Copperheads, turtle regulations and Hoot Owl calling


Last week, I wrote complaining about the invasion of copperheads around my residence, seven since last August. Three days after submitting the column another showed up, this one discovered by a TV receiver installer in the crawl space beneath the house. Auburn’s Veterinary College is training dogs to locate Burmese pythons in Florida. Copperheads should be easier to locate than Burmese pythons because of the distinctive acrid odor they emit when they sense the approach of potential enemies, including dogs. Copperhead-sniffing dogs for our area are as badly needed as are dogs trained to locate pythons in the Everglades. Handlers of copperhead-sniffing dogs could charge landowners a fee for each copperhead located and removed. Just a thought.

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The Department of Conservation and Natural Resources meant business when it issued an emergency rule ending all commercial taking of wild caught turtles, their eggs, and turtle parts. The rule applies to all the state’s public and private waters. Violators are subject to a fine of up to $500 and/or up to a year in jail.

Turtle farmers can continue to propagate and sell offspring of legally acquired native turtles, but brood stock must be obtained from other permitted turtle farmers or from legal sources outside the state. Possession of any of eight species of the state’s 20 species of freshwater turtles is prohibited. These protected species are alligator snapping turtles, Alabama red-bellied turtles, flattened musk turtles, and all five species belonging to the genus Graptemys (map turtles and the black-knobbed sawback). Also protected are box turtles, gopher tortoises, and salt marsh-dwelling Mississippi diamondback terrapins. Taking of non-protected species is limited to two per day, for eating or for pets, but cannot be sold.

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For as long as I can remember, I have been fascinated by owls. Four species are breeding residents of Alabama, great horned owls, screech owls, barn owls, and barred owls (aka hoot owls). In the woods on my home place I occasionally hear screech owls, but not as often now as in earlier years. Gray squirrels have increased in abundance, and I suspect they have appropriated many of the tree cavities formerly used by the screech owls. About dusk I sometimes hear the low-pitched six-hoots of a great horned owl, but not as often as I did prior to the clear-cutting of the forested tracts adjacent to my property.

My favorite is the barred owl, and I am delighted that at least one pair has decided, for the first time, that my woods are a desirable place to locate. The eight hoots of a barred owl is exceptionally pleasing to my ears. Then when two or more get together, they raise a ruckus of sorts, during which it seems that each one is attempting to out-hoot the other(s). I call the resulting sound a “hootenanny.” The dictionary defines the word as an informal performance of folk singers. A friend of mine, hearing the racket produced by an assemblage of hooting barred owls opined, “Sounds to me like a Baptist preachers’ convention.”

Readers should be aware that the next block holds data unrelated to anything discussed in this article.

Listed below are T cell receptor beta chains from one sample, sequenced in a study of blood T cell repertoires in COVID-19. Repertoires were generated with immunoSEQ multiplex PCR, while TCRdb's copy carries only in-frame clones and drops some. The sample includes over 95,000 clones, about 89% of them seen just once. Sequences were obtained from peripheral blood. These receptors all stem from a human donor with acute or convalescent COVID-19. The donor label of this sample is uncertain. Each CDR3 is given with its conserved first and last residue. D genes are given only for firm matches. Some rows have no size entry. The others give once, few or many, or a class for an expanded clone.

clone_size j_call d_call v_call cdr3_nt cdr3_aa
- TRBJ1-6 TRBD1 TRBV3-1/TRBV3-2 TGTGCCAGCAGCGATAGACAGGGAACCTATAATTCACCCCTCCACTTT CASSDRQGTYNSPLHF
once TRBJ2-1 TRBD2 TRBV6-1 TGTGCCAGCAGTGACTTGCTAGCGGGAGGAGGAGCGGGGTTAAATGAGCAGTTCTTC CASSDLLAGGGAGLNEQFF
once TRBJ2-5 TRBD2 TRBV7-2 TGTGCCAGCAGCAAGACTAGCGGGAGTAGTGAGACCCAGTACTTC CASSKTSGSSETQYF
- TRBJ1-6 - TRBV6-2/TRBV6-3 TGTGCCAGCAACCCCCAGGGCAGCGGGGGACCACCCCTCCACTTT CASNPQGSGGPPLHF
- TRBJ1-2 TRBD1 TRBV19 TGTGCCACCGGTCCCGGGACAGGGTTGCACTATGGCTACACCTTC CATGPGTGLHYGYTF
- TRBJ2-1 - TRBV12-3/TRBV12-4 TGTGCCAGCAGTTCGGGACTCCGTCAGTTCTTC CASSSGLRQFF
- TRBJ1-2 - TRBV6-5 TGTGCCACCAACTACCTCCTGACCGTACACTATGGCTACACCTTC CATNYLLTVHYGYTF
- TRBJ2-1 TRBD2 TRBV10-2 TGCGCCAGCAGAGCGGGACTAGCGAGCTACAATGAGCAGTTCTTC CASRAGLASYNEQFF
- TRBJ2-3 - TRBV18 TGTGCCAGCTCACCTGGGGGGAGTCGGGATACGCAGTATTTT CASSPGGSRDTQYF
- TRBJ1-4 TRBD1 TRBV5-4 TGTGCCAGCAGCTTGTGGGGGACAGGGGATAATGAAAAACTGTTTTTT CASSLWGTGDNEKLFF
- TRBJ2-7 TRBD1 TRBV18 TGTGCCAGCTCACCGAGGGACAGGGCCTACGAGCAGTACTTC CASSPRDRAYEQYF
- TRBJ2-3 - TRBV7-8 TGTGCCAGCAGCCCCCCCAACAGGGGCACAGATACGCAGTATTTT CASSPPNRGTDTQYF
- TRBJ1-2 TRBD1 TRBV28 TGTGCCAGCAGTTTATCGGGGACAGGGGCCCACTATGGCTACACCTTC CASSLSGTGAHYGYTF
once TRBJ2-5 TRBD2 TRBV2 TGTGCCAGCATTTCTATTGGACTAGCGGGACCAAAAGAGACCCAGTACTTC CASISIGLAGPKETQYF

When I was a junior in high school, I dated a classmate, Jean Malone. Often, the dates consisted of my driving to a place adjacent where I would attract some barred owls by imitating their calls and listening to hootenannies. One day Jean told me, “Bob, I want you to take me to the junior-senior dance.” I said, “Jean, that doesn’t appeal to me, and besides, I don’t know how to dance.”

Jean bristled and told me, “I’ll teach you to dance, and if you don’t take me to the prom, I will never go hoot-owl calling with you again.” Jean taught me how to do the fox-trot, I bought a tuxedo from J.C. Penny for $50, and I took her to the dance. I dated Jean throughout the remainder of our high school days, and she continued to go owl-calling with me, and even accompanied me and some friends on several coon hunts.

Speaking of coon hunts, the postmaster showed my father a letter he’d received addressed “To the Best Coon Hunter in Albany, Georgia,” and told him, “Logan, this may be for your son.” It was, from an old friend of mine who had moved to California and had forgotten my name.

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Mini-Quiz: 1. Burkina Faso is a country that went by what name prior to 1960? 2. The grandfather of what prominent American was captured and tortured by the British because he was believed to be a Mau Mau terrorist?

Answers: 1. Upper Volta; 2. Barack Obama


Bob Mount is a Professor Emeritus with the Dept of Zoology and Entomology, Auburn Univ. He is also co-chairman of the Opelika Order of Geezers, well-known local think tank and political clearing house. He writes about birds, snakes, turtles, bugs and assorted conservation topics.


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